Opinion

Thursday 24 July 2014

Miriam Donohoe: After years of pain, no one is more deserving of a second chance at happiness than John

Miriam Donohoe

Published 14/01/2014|02:30

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PACEMAKER BELFAST      30/9/2010
John McAreavey. Tyrone Manager Mickey Harte gives away his daughter Michaela Harte to get married to John McAreavey at St.Malacheys Church Ballymacilrory with Bridesmaids Edel McCarron and Joanna Cullen.
PACEMAKER BELFAST 30/9/2010 John McAreavey. Tyrone Manager Mickey Harte gives away his daughter Michaela Harte to get married to John McAreavey at St.Malacheys Church Ballymacilrory with Bridesmaids Edel McCarron and Joanna Cullen.

John McAreavey has found love again, three years after the brutal murder of his beautiful bride, Michaela Harte, on their honeymoon in Mauritius.

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I doubt if there is anyone in the country who will begrudge this young man a second chance at happiness after the nightmare he has lived through.

What should have been a once-in-a-lifetime holiday on a romantic tropical island in the middle of the Indian Ocean turned into an unthinkable tragedy on January 10, 2011, days after the couple married.

The only daughter of Tyrone football manager Mickey Harte, the former teacher and beauty queen was murdered in her hotel room after going to get biscuits to have with a cup of tea. When she did not return, John went to the room and found his bride dead in the bathtub.

Instead of starting a new life with his bride in the home they had brought in Lawrencetown, Co Down, there were months of heartache for John and the Harte family as they tried to come to terms with their devastating loss and search for justice.

John was in Mauritius during the trial of two hotel staff charged with Michaela's murder. He had to sit through hours of agonising evidence and testimony, thousands of miles from home. He had to withstand innuendo that he may be involved. Both men were acquitted of the murder and the search for justice continues.

However, John has not allowed his grief to embitter him and take over his life. He has shown that his faith -- and the amazing support of family and friends -- have helped him through his heartache and trauma.

John handled his wife's violent and unspeakable death with dignity at all times. Not once did he display hatred or bitterness at what happened.

In fact, both the Harte and McAreavey families set up The Michaela Foundation charity in an attempt to bring something positive out of their anguish.

The foundation funds a bursary for students, and a summer camp for girls aged 11-13, focusing on five principles that were pivotal in Michaela's life -- faith, fashion, fun, well-being and the Irish language.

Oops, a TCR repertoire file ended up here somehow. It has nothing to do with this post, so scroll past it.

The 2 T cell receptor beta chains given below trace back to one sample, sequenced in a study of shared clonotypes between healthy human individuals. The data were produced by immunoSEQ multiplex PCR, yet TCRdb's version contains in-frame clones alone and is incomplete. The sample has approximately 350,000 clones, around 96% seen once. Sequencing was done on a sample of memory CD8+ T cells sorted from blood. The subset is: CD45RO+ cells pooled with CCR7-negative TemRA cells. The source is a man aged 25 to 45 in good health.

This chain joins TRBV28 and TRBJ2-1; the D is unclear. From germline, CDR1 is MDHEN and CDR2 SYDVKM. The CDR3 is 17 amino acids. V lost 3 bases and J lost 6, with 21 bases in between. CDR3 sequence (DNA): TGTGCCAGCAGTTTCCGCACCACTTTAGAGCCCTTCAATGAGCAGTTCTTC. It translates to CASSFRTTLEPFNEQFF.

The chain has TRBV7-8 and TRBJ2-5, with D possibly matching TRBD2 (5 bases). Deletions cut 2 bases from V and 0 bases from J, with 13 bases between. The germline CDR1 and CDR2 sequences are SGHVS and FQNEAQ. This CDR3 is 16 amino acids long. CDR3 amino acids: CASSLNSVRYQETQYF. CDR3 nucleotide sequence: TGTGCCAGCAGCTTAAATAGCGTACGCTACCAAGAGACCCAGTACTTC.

They want the values with which Michaela lived her life to live on, and there are plans to raise funds to build a centre in Glencull, Co Tyrone, where she was born and raised.

Michaela was a former Rose of Tralee contestant, and was by her father's side during many of Tyrone's All-Ireland campaigns. She appeared in one memorable 'Late Late Show' interview with him and came across as bubbly and full of fun.

According to reports, John met his girlfriend, Tara Brennan, an accountant, in Dublin a year ago through work. Friendship blossomed into love. They holidayed in New York in August and he took her to a lifelong friend's wedding in Belfast last month.

News of their relationship emerged when John shared pictures on Twitter and Facebook, including a picture of them at a charity fun run in Maynooth on Stephen's Day.

Naturally the couple are conscious of what other people think about their relationship, but by all accounts they have been reassured by their friends and families. It is reported that John visited Michaela's parents Marian and Mickey Harte to tell them he had met someone, and they gave their blessing.

John is a young man and he should be allowed to move ahead with his life.

The world is full of stories of tragedy and murder. We have had six violent deaths in Ireland alone since the start of the year. A murder does not take just one victim -- it also takes part of the lives of relatives, friends and loved ones who are left devastated.

Some people can get on with their lives despite dreadful tragedy, and eventually find acceptance. Other people, unfortunately, never have the will or desire or the heart to put behind a massive knock in life.

John McAreavey is a great example to us all. He posted a letter on the Michaela Foundation Twitter page on New Year's Day outlining success in 2013, with six different summer camps hosted for young people, and saying the foundation planned to spread its "Life Without Limits" ethos in 2014. He wrote: "There is so much inherent goodness amongst our youth in Ireland and a very visible "God Gene" that we are bursting to let out and create a suitable platform for."

John still has to wake up every day knowing Michaela is dead, and that no one has been brought to justice. But he now has someone new to help him share that load.

It is heartwarming, on this cold, miserable, dark winter's day, to know that John has found a new light in his life again.

Irish Independent

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